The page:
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Florida State holds on to upset No. 5 North Carolina, 31-28

Tampa Bay Times — By Matt Baker Tampa Bay Times

Oct. 17-- For most of Saturday night, Florida State looked like Florida State again.

That's the easiest way to explain the inexplicable-the Seminoles' 31-28 upset of No. 5 North Carolina. A team that struggled at home two weeks ago against Division I-AA Jacksonville State exploded for 31 first-half points without its top receiver against a dark horse College Football Playoff contender.

A team that dropped its last six games against top-five opponents by an average of 27 points each dominated this top-five team for the first half and somehow held on in the second. A team that looked lost while dropping its opener to lowly Georgia Tech beat a top-five team for the first time since a 31-27 triumph over Notre Dame six years ago Sunday.

These 'Noles (2-3, 1-3 ACC) will not and should not be mistaken for those 2014 'Noles. But they at least looked like a team that was worthy of wearing the garnet and gold-something FSU fans haven't been able to say for most of the last three-plus years.

The offense was creative and explosive. The defense was intimidating and intense. And the result was impressive.

FSU started with a bang-a blocked punt followed by a 23-yard touchdown rush by quarterback Jordan Travis.

The fireworks kept coming. Travis wasn't dominant, but he made plenty of big plays early. He faked a run right deep in his own territory, then fired a pass left to tight end Preston Daniel for 36 yards.

He hit Ontaria Wilson for a 58-yard bomb that led to a field goal. Then he launched a 39-yard lob to a soaring Keyshawn Helton to set up a touchdown (on Travis' 1-yard sneak).

Travis got help from the rest of his team. A defense that went two consecutive Division I-A games without a sack had three through three quarters. Defensive end Joshua Kaindoh-an NFL talent who hasn't quite lived up to his five-star potential-intercepted a screen pass and returned it for a touchdown.

The biggest signs of FSU's growth happened later, starting when North Carolina's Javonte Williams rushed for an easy touchdown that put the Tar Heels on the board with 1:02 left in the first half.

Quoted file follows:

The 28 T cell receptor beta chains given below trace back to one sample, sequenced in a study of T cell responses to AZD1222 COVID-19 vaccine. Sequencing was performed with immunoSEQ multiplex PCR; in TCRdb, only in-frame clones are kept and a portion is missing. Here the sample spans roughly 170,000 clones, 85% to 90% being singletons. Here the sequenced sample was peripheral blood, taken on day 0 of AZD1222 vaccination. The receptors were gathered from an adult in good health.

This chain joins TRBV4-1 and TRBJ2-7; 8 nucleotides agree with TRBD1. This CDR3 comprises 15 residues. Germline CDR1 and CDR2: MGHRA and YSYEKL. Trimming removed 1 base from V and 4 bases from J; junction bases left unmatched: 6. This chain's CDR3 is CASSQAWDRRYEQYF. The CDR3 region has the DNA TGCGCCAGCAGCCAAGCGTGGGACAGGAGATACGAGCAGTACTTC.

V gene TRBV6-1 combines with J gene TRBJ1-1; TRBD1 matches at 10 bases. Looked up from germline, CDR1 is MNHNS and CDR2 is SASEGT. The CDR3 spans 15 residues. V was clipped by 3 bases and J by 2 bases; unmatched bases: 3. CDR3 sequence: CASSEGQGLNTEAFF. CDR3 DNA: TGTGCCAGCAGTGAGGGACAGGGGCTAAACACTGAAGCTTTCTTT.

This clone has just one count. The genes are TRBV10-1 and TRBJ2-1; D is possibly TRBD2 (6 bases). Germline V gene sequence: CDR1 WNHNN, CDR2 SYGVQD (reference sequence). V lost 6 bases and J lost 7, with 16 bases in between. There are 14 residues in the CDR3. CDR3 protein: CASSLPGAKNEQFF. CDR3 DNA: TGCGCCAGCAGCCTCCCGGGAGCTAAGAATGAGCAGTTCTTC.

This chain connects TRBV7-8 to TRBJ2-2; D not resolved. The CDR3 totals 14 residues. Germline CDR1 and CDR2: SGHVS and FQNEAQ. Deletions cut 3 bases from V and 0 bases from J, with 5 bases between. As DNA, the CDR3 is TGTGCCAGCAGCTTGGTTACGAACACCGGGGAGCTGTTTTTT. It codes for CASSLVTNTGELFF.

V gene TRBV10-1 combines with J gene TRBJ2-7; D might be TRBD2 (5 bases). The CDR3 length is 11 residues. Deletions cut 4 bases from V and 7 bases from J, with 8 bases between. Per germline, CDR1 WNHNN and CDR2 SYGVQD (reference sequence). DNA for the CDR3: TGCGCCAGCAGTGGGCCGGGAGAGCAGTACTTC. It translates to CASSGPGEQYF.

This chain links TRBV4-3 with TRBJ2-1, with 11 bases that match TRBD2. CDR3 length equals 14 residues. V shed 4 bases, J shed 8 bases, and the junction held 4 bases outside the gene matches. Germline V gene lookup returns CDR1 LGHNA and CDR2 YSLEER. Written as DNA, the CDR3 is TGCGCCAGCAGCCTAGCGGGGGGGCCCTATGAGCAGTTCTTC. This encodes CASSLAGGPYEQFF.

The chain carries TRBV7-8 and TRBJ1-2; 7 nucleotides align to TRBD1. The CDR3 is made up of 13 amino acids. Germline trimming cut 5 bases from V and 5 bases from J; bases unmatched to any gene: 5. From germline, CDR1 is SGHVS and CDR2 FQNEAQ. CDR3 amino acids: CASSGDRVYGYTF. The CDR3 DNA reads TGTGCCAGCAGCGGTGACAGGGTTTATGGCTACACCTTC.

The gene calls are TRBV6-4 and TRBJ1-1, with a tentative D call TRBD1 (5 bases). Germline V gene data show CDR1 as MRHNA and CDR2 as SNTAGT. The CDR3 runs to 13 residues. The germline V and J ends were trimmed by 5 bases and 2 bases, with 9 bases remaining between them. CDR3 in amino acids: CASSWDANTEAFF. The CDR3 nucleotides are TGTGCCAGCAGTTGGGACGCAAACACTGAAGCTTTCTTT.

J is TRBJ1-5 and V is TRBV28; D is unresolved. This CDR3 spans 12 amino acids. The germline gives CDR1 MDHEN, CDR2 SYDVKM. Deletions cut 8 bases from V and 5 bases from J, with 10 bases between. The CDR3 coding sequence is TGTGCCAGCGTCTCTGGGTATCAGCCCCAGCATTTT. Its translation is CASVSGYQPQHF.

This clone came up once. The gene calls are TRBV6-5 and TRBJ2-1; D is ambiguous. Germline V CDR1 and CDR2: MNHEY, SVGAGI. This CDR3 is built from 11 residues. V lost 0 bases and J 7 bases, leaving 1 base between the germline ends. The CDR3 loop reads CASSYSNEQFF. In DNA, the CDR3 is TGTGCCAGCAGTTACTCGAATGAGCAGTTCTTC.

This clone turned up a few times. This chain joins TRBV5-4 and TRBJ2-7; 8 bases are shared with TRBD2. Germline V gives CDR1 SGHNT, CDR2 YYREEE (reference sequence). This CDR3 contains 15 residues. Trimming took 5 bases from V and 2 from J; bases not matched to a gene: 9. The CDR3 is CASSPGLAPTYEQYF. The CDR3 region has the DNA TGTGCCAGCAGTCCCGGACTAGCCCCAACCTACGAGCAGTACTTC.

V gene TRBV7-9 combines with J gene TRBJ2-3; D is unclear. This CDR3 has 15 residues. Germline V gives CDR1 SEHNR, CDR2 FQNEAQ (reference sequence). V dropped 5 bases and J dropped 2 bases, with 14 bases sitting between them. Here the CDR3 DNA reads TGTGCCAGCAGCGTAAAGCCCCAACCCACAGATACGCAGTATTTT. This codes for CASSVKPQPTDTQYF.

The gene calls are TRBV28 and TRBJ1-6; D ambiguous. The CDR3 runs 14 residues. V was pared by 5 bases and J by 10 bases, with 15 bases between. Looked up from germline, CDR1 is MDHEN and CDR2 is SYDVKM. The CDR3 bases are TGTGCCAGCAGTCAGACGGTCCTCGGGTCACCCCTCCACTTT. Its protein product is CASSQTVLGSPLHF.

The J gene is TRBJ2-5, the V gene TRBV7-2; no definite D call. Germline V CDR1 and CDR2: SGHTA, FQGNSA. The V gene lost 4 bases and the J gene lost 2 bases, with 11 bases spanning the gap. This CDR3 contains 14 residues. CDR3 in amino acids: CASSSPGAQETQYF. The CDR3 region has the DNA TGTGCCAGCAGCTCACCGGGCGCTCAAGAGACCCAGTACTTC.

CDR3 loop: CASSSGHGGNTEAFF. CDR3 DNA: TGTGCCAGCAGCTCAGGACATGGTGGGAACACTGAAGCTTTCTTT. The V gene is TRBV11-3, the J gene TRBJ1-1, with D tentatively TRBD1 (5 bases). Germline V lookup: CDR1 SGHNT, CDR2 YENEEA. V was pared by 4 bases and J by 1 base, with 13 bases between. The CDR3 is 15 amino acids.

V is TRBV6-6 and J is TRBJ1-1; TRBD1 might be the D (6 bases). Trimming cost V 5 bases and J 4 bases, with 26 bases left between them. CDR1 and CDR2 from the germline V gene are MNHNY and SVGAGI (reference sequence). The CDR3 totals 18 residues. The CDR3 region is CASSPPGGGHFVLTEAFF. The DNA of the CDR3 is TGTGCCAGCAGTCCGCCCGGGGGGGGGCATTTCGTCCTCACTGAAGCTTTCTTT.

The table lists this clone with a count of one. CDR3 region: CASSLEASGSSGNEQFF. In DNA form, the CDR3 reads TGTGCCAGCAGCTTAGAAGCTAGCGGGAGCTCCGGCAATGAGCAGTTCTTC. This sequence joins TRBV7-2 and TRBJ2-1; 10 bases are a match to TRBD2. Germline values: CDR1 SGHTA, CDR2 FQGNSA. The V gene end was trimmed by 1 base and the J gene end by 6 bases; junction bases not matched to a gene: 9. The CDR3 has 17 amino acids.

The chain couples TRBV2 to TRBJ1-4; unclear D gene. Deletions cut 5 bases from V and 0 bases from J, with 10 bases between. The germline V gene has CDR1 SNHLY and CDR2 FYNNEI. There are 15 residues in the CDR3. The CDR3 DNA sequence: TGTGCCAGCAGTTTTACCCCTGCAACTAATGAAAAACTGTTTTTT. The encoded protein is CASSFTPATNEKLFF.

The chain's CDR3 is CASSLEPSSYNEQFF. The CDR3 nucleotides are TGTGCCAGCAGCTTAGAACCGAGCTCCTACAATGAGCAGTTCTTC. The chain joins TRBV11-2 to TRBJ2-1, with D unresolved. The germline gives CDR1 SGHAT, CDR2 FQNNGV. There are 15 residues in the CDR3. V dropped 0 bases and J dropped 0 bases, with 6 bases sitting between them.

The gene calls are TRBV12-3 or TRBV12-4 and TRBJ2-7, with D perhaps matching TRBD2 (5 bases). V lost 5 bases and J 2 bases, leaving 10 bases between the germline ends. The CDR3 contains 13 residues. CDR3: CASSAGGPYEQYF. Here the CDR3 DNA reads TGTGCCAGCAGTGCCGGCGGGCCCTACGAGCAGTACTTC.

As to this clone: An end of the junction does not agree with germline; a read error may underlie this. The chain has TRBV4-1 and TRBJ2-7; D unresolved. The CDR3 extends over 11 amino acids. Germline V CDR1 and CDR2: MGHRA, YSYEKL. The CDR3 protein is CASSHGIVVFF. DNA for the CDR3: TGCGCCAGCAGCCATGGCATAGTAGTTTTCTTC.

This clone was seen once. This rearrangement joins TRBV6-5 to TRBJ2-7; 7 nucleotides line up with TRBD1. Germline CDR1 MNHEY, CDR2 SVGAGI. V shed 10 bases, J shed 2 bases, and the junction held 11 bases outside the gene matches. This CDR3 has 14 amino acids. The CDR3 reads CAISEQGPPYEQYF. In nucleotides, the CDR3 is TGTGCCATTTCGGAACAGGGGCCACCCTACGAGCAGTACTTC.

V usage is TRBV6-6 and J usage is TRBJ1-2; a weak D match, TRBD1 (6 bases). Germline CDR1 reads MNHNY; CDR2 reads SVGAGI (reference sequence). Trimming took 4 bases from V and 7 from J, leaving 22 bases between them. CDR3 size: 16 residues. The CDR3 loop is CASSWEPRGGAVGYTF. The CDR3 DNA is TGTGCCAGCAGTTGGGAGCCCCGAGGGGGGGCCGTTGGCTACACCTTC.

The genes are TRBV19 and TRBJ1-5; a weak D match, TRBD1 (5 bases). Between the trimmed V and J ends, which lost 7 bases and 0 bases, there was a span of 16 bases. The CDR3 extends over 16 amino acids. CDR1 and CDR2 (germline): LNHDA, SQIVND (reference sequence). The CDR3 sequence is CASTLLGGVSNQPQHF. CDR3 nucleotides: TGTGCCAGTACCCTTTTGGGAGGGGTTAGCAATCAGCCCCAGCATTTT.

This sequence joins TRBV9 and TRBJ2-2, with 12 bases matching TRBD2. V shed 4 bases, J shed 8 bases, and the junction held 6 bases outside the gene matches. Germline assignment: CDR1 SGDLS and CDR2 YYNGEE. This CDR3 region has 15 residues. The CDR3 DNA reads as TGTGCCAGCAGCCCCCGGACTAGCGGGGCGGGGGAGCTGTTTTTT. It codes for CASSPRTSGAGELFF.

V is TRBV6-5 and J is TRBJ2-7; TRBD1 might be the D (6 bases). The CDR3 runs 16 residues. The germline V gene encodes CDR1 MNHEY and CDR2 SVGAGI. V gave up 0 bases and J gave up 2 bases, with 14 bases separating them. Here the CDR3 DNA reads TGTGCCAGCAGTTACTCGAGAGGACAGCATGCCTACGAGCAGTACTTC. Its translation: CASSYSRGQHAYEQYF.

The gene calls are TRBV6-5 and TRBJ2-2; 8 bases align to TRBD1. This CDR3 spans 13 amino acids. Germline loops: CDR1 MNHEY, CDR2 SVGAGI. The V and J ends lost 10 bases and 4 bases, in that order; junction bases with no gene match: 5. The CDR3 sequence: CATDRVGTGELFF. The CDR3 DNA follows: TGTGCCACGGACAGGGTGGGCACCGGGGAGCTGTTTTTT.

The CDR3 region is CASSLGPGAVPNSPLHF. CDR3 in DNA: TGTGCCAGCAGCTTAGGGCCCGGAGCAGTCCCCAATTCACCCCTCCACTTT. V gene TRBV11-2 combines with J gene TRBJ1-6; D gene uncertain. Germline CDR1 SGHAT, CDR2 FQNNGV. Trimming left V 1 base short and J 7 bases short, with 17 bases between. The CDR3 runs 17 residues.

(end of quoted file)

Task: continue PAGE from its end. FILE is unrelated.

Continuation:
The Seminoles of the last three years would have withered with the adversity, allowing a rough possession to snowball into a lost game. They even showed signs of unraveling, with three personal fouls in a five-play sequence.

But they didn't cave. FSU drove 75 yards in five plays on the ensuing possession, with Travis hitting Cam McDonald for a 12-yard touchdown to take a 31-7 lead into halftime.

FSU had a chance to add to it on the first drive of the second half, except a 33-yard field goal sailed wide right. The Seminoles could have spiraled then, too. Again, they didn't. The defense forced a fourth-down stop inside the 10 to thwart a scoring opportunity.

North Carolina didn't back down. Sam Howell-a longtime FSU commit who spurned the Seminoles for his home-state Tar Heels in December 2018-threw a pair of touchdowns in the third quarter to trim the deficit to 10. It was set up to be another FSU collapse, like the opener against Georgia Tech, or last year's loss to Boise State, or the 2018 flop at Miami or any number of failures since the final year of the Jimbo Fisher era.

Except this time, it didn't quite happen. Somehow.

FSU caught a break when North Carolina missed a 44-yard field goal that would have made it a one-score game early in the fourth quarter.

A hobbled Travis scrambling for a pair of crucial third-down conversions to help drain the clock. Howell's third touchdown pass made it a 31-28 game with 4:58 left, and the Tar Heels had a chance to tie it or win it in the closing minutes.

They did neither. North Carolina dropped three passes in a row to help FSU hold on for a program-changing win-one that made the Seminoles resemble the Seminoles of old.


The commitment to special teams Mike Norvell has stressed since his first day on the job is paying off. FSU blocked two of North Carolina's first three punts, giving them five blocked kicks/punts already. The Seminoles had only seven total in the last three years.

If you want to nitpick, the Seminoles' discipline remains lacking. In a span of five snaps late in the first half, FSU was flagged for targeting, roughing the passer and roughing the kicker.

Because of injuries, defensive end Joshua Kaindoh has never quite lived up to his five-star billing. He did Saturday night with a pivotal pick-six in the first half and a crucial pass deflection on a two-point conversion in the second.


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